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Arc Flash Mitigating Technologies and the OSHA Final Rule

Arc Flash Mitigating Technologies and the OSHA Final Rule

On April 11, 2014, OSHA issued the final rule regarding 29 CFR 1910.269 and 1926 Subpart V. The final rule included modifications that address minimum approach distances, fall protection systems and hazards of electric arcs. Since the publication of the rule, there have been an extensive number of articles published that detail changes to 1910.269 and 1926 Subpart V. Those articles focus on explaining the changes but most lack information about arc flash mitigating technologies.

This article focuses on current technologies available to minimize and prevent exposure of workers to arc flashes. Employers must ensure workers are provided the necessary protection against these flashes, as it can mean the difference between life and death. According to NFPA 70E, arc flash incidents occur five to 10 times each day and account for 400 fatalities each year. Additionally, the Electrical Safety Foundation International has reported that more than 2,000 workers are treated annually for flash-related burns. The severity of a flash and the related severity of injury primarily depend on the magnitude of the arcing current and the duration of exposure. A typical three-cycle circuit breaker will interrupt fault currents in 50 milliseconds. Exposure to a temperature of 205 degrees Fahrenheit for 100 milliseconds may cause a third-degree burn, which will cause skin to fall off and may result in death.

The technologies currently on the market to assist in the mitigation and prevention of exposure to life-threatening arc flashes can generally be classified into four categories: those that reduce fault currents, those that reduce arc duration, those that increase work distance and those that minimize personnel presence and exposure.

Reducing Fault Currents
It’s not simply the extremely hazardous nature of arc flashes that has spurred utilities, manufacturers and other organizations to find better ways to mitigate risk. In the utility industry, there has been an increasing focus on safety in recent years for several reasons. Power systems are becoming more complex. The amount of electrical equipment being installed in utilities, factories and urban area facilities like shopping malls is on the rise. Consequences from fatal faults and electrical failures are greater than ever. In addition, economic losses continue to occur due to electrical faults.

One type of technology available to address these issues works to reduce arc fault currents, which are electrical currents that flow through the air between energized conductors, causing a severe temperature rise that is four times hotter than the surface of the sun. The tremendous temperature of the arc causes expansion of the surrounding air and exposed metals. High pressure can cause eardrums to rupture and lungs to collapse. Material and molten metal can travel at speeds exceeding 700 mph, which is fast enough to penetrate workers’ bodies. Arc flashes can cause death as far as 10 feet away.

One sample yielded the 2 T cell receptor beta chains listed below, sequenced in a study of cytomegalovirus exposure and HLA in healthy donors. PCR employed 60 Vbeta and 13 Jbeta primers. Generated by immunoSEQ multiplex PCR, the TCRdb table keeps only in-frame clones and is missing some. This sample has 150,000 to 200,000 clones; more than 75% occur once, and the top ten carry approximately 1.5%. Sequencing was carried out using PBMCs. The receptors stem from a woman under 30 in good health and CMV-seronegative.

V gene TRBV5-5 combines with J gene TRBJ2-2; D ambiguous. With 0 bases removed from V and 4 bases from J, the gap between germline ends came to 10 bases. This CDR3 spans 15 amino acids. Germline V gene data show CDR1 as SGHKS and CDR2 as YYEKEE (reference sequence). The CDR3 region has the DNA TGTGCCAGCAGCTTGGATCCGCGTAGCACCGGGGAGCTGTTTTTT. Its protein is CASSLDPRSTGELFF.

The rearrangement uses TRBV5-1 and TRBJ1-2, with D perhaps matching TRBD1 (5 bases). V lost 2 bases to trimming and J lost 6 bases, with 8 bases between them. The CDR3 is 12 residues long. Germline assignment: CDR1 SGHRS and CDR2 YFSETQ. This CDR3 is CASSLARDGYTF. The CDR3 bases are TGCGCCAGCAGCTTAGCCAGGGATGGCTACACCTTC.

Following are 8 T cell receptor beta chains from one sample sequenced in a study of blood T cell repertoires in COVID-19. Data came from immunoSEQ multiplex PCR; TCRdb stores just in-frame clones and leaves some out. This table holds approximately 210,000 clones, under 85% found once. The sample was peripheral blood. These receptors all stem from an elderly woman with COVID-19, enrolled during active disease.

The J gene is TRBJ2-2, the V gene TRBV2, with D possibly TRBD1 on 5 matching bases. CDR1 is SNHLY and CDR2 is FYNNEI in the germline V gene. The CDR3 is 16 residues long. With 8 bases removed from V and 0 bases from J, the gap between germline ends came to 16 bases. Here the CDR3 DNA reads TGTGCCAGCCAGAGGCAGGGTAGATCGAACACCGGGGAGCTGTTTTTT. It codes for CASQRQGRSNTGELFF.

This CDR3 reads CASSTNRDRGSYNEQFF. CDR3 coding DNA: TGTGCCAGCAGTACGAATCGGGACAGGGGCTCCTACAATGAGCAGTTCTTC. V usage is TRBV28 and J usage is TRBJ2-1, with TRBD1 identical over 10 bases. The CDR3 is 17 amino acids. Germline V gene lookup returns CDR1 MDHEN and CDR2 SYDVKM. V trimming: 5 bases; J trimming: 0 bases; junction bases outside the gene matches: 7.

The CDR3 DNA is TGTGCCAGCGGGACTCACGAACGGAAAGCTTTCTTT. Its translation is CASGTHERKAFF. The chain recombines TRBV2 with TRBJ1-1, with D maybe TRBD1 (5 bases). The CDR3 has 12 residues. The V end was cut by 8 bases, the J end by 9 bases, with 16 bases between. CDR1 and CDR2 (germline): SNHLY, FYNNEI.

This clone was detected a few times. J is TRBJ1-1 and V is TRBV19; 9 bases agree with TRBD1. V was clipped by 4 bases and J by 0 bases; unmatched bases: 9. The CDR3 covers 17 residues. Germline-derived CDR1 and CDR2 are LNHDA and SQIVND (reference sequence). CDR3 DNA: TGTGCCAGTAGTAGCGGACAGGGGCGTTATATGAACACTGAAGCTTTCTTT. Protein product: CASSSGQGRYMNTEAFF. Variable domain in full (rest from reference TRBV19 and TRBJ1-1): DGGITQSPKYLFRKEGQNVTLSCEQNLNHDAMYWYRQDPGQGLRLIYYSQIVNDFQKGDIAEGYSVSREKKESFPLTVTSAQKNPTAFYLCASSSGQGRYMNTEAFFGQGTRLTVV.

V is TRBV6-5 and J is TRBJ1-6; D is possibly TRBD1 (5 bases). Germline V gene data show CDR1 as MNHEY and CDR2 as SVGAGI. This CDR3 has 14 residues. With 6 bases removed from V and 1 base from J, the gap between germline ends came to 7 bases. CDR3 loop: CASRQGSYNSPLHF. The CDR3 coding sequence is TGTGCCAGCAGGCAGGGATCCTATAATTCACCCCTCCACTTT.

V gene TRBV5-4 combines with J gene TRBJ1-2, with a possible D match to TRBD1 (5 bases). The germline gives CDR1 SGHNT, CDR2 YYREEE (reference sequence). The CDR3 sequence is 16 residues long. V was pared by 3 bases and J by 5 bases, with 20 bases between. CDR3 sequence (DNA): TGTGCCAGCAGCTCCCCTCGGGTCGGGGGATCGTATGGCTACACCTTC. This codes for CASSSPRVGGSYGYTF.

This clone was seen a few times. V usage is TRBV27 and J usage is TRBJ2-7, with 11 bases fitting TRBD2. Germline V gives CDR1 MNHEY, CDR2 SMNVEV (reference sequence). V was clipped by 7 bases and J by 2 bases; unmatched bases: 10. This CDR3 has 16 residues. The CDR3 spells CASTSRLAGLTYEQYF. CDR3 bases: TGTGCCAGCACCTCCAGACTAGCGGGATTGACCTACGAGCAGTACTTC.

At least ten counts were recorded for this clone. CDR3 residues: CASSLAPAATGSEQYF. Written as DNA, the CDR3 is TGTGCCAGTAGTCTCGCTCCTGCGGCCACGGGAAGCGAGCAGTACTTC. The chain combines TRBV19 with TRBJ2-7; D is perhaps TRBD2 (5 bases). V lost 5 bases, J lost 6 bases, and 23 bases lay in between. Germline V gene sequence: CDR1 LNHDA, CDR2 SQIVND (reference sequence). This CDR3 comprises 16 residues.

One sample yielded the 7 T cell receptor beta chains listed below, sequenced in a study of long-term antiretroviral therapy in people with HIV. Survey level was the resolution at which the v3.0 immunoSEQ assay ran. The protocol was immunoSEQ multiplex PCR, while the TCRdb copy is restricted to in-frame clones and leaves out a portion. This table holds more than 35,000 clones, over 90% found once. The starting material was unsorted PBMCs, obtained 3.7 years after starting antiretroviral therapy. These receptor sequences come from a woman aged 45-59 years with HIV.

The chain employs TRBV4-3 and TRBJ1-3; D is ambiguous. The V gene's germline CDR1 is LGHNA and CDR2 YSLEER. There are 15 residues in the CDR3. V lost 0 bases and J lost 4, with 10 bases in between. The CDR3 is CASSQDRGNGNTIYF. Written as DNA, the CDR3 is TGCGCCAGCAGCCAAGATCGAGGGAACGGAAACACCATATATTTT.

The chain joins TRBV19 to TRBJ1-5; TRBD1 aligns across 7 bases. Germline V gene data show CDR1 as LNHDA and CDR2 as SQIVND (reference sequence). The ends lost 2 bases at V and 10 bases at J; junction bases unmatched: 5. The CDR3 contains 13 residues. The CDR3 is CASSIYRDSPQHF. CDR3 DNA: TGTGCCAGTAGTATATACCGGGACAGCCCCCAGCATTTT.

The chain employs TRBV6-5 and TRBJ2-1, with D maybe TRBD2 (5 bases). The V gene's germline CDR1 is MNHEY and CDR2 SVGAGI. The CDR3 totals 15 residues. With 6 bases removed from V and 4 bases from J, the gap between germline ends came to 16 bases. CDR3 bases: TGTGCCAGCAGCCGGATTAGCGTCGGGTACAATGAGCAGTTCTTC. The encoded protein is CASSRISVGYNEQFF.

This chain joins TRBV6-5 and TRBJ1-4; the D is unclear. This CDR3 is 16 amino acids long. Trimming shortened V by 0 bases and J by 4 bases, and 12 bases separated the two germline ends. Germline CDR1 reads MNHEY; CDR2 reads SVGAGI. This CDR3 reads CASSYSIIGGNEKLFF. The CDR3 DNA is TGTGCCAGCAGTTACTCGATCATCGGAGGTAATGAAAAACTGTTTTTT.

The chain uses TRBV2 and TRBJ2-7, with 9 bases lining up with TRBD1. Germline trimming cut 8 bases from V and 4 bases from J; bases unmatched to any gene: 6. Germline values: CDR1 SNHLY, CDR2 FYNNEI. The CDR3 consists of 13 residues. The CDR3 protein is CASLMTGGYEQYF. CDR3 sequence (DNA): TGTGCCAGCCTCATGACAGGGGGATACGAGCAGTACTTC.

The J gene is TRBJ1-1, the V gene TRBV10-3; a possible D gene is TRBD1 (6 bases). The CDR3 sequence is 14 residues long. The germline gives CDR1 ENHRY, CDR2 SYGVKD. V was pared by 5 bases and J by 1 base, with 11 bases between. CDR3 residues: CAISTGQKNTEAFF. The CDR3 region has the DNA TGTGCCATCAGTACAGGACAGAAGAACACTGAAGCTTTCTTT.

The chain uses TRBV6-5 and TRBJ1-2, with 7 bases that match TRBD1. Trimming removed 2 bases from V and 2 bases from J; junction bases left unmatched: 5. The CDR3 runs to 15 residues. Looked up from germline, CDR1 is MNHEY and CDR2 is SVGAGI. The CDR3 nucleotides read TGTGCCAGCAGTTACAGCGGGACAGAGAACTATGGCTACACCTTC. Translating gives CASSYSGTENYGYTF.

Fortunately, fault current reduction technology can be implemented in both newly designed systems as well as existing facilities. Most electrical distribution systems include power transformers. For a new design, the lower the size, the lower the fault currents it allows. In addition, the higher the impedance of the transformer, the lower the incident energy becomes. These two factors are controlled by the designer of the system. Keep in mind there are also a number of other factors to be considered for optimum design.

For existing systems in which the size and impedance of the transformers have been decided, there are several technologies to limit the arcing current. The essence of these methods is to reduce fault currents as quickly as thousandths of a second. Electronically triggered current limiters are one of the foremost applicable technologies. However, the same technology may cause nuisance tripping and loss of production. One of the most intelligent and unique devices on the market is the Is-limiter, produced by ABB Inc. The device is set to trip based on a specific value of current and its rate of rise. The Is-limiter acts in 0.0006 seconds, reducing the exposure to workers.

Another retrofitting device, the Ultra-Fast Earthing Switch (UFES), is actually a combination of devices consisting of detection and release electronics and corresponding primary switching elements, which initiate a three-phase short circuit to earth in the event of a fault. At fewer than 1.5 milliseconds, the extremely short switching time of the primary switching element, in conjunction with the rapid and reliable detection of overcurrent and light, ensures that an arc fault is extinguished almost instantly upon occurrence. This action achieves the highest possible level of protection for personnel and equipment.

Other means of reducing arcing currents include using current-limiting fuses or current-limiting reactors.

Reducing Arc Duration